on whether you glue them in using Superglue or 2 part Epoxy.
a sharp pointed rod of the same or slightly smaller diameter poke holes
in the base of the Correx Fin to accommodate the 12g mounting rods.
the Fins and 12g rods for covering the wing.
the design performance of any model care must be taken in setting up the
controls and balancing the model both laterally (wing tip to wing tip)
and longitudinally (nose to tail). The Hoodlum is no exception. Control
movement must be symmetrical i.e. the same for both Elevons.
controls to give the following movements for initial flights:
+/-18mm Elevator +/-15mm
controls surfaces with base of Fin
75mm +/- 3mm from LE at back of dowel former.
- Adjust balance
point to within recommended limits. This can be done by taping a hexagonal
shaped pencil along the bottom of the wing at the balance point and
resting the model on a flat surface. Prototypes required a small amount
of additional nose-weight to that fitted in the nose.
- For competition
flying i.e. 60in EPP pylon racing, a slightly rearward balance point
was found to be the optimum. It is recommended that initial flights
are carried out at the mid balance point and adjusted to suit your style
of flying. See Item 9.
- Check than Fin
is perpendicular to wing. Adjust wing seat as necessary.
- Launching the
Hoodlum is easy. Place the thumb and second finger either side of the
fuselage just in front of the wing leading edge. The forefinger is placed
on the underside of the wing. This is important as the forefinger ensures
the model is launched in a level attitude and stops you pulling the
nose down and launching the model into the ground! The transmitter is
naturally held in the free hand.
- Remember all aerobatic
manoeuvres require energy to perform them. If the model has insufficient
speed it will fall out of the manoeuvre or perform it half-heartedly.
Vertical or near vertical dives are not an efficient way to build up
speed, 20- 30 degree dives are much more efficient. Hence the need for
progressive elevator movement. Avoid sudden control inputs. In most
cases all they do is scrub off speed and lose height but they could
also result in a violent 'flick' roll. Try to fly smoothly with the
minimum of control input as not only do the manoeuvres look better but
you will be able to perform more of them before having to regain height.
Try stringing manoeuvres together, paying particular attention to positioning.
Be creative and set yourself targets for each flying session.
- If the lift is
very good or you are having difficulty penetrating into wind try ballasting
the model. This will increase penetration and help the model maintain
speed through manoeuvres. Note when adding ballast it will be necessary
to remove some of the nose weight (using the hatch) to counteract the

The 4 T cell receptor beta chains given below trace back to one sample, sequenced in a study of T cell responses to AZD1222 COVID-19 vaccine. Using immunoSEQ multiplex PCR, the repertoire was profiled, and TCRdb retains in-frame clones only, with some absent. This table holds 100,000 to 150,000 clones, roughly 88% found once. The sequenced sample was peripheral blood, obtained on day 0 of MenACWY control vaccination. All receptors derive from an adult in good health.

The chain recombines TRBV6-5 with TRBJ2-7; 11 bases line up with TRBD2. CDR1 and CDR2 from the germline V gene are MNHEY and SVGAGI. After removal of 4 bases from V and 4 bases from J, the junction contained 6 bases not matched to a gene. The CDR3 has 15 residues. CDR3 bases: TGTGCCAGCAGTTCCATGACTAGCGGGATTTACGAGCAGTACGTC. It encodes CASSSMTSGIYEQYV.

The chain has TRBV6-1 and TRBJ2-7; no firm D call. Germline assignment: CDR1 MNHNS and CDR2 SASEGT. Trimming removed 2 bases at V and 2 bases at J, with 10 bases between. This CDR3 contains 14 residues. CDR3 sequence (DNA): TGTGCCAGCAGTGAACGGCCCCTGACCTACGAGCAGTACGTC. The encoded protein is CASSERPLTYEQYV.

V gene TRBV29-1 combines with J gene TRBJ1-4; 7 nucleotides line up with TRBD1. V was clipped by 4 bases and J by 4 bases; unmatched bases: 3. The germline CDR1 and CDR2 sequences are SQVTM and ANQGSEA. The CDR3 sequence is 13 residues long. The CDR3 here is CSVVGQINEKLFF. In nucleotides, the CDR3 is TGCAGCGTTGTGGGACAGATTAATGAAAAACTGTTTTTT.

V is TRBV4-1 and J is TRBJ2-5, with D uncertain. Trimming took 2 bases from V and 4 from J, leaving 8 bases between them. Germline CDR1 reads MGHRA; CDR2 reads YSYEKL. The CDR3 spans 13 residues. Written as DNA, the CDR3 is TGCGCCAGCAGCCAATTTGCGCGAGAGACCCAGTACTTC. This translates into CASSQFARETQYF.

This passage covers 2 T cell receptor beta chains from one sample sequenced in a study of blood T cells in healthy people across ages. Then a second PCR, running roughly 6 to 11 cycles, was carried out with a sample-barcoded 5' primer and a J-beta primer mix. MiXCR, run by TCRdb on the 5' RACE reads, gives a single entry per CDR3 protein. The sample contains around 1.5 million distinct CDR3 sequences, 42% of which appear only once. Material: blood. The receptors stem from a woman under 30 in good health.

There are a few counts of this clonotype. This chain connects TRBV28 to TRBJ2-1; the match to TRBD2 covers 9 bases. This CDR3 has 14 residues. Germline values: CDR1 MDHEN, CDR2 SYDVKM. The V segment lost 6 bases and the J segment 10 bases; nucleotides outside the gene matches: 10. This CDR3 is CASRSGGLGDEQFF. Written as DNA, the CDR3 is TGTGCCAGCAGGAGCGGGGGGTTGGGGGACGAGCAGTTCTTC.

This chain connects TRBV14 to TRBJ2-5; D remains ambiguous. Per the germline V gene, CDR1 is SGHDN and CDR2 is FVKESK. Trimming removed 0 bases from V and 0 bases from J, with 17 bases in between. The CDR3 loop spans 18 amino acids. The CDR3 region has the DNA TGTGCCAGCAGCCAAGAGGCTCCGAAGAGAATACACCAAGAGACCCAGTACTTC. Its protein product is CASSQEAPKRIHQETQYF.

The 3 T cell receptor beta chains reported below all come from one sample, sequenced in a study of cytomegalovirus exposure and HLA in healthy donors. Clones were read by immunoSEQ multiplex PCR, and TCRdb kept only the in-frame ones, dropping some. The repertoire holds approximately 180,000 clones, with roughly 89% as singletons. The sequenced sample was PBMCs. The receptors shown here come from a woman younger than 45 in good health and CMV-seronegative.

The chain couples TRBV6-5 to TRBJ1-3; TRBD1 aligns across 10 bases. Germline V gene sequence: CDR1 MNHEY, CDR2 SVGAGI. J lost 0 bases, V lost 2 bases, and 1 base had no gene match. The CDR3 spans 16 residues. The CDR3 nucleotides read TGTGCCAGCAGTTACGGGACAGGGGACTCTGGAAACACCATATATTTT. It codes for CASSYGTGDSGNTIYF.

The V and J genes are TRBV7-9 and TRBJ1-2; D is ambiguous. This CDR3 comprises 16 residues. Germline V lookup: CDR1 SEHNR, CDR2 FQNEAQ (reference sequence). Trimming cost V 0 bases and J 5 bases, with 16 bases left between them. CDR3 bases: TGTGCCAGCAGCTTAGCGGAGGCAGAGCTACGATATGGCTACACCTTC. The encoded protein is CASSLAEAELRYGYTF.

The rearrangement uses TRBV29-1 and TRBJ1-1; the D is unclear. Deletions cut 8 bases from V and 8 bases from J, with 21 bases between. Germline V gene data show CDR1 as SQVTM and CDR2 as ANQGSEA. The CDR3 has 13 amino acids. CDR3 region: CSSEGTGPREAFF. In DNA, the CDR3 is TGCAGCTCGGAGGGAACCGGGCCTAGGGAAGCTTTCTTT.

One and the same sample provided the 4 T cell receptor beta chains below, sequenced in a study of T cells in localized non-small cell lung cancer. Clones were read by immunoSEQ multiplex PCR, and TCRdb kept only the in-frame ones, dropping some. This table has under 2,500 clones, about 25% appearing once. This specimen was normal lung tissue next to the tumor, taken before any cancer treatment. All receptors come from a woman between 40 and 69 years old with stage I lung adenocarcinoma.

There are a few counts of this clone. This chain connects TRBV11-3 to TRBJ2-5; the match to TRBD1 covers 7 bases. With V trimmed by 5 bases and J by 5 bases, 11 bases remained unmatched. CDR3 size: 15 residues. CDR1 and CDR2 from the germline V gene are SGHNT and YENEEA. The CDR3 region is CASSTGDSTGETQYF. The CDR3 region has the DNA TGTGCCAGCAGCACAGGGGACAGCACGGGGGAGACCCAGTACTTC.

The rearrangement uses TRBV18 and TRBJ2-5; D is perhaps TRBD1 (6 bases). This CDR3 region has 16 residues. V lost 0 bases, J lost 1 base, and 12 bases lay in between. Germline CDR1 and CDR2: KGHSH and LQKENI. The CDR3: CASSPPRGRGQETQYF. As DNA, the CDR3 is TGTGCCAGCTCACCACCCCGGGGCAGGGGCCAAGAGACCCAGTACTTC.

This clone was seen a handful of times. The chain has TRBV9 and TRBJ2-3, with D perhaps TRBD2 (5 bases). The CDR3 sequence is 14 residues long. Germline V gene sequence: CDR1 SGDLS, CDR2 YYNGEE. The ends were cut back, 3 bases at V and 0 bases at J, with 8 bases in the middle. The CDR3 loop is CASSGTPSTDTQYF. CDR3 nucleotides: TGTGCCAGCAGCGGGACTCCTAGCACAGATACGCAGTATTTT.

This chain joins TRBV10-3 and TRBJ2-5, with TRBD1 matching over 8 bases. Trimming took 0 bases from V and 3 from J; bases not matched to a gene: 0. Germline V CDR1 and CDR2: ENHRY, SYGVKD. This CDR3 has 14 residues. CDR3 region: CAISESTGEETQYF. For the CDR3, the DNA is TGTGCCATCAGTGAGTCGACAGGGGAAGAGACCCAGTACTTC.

effect the effect of the ballast moving the balance point forward.
- We have found
the optimum ballast to be about 200 grams. Over-ballasting any model
will lead to a degradation in performance, often accompanied by a tendency
to tip stall if flown too slowly or the elevator is used zealously.
- The suggested
control settings are a starting point and can be adjusted to suit your
personal tastes. An indication that the balance point is about right
can be gauged by the amount of down elevator required for smooth inverted
flight and how the model recovers naturally from a dive i.e. sticks
in neutral and no pilot input.
- If you are using
a computerised transmitter program in positive (JR) Exponential on the
Aileron and Elevator controls. This will 'soften' the controls around
the neutral position and facilitate smoother flying particularly on
the elevator control.
- Hoodlum will take
a lot of punishment. It is excellent for building confidence and will
add another dimension to your flying but please remember if you take
a big enough hammer to anything it will break. The CW tape used for
covering also degrades in ultra-violet light so store the model in a
relatively cool place away from direct sunlight.
- The MH64 wing
section is very efficient and performs well in light lift so with good
ballast selection Hoodlum will cope with almost any wind / lift conditions
you are prepared to fly in.
- Finally should
you require further assistance or advice please contact us either by
letter, telephone, email or visit our website (http://www.phoenixmp.com)
where you will find useful information on sloping etc.
- It uses the highly
efficient MH64 wing section.
- It has a slim,
EPP clad, ply box fuselage. Not only is the fuselage extremely strong
but it has considerably less volume than many of its contemporaries.
Fuselage volume has a large impact on a model's performance. The more
air that is displaced the higher the drag!
- The Hoodlum is
a two piece model with detachable fins. The wing is attached to the
fuselage via an easily replaceable M5 nylon bolt and a 5mm hardwood
dowel (housed in a brass tube). These are designed to shear in the event
of a 'mishap thereby minimising any resultant damage.
- The hardwood mainspars
extend all the way to the wing tip. This not only stiffens the outboard
section of the wing but offers protection to the control surfaces should
the model land on a wing tip.
- The top spar is
thicker than the bottom spar. This significantly strengthens the wing
as most wing failures in flight are due to the top surface failing in
- The thin balsa
control surfaces are laminated with 0.8mm ply to add stiffness and make
them more 'ding' proof a feature not normally seen on the type of model.
- The easily accessible,
inbuilt ballast boxes, allow quick change of ballast between flights
to take advantage of changing flight conditions.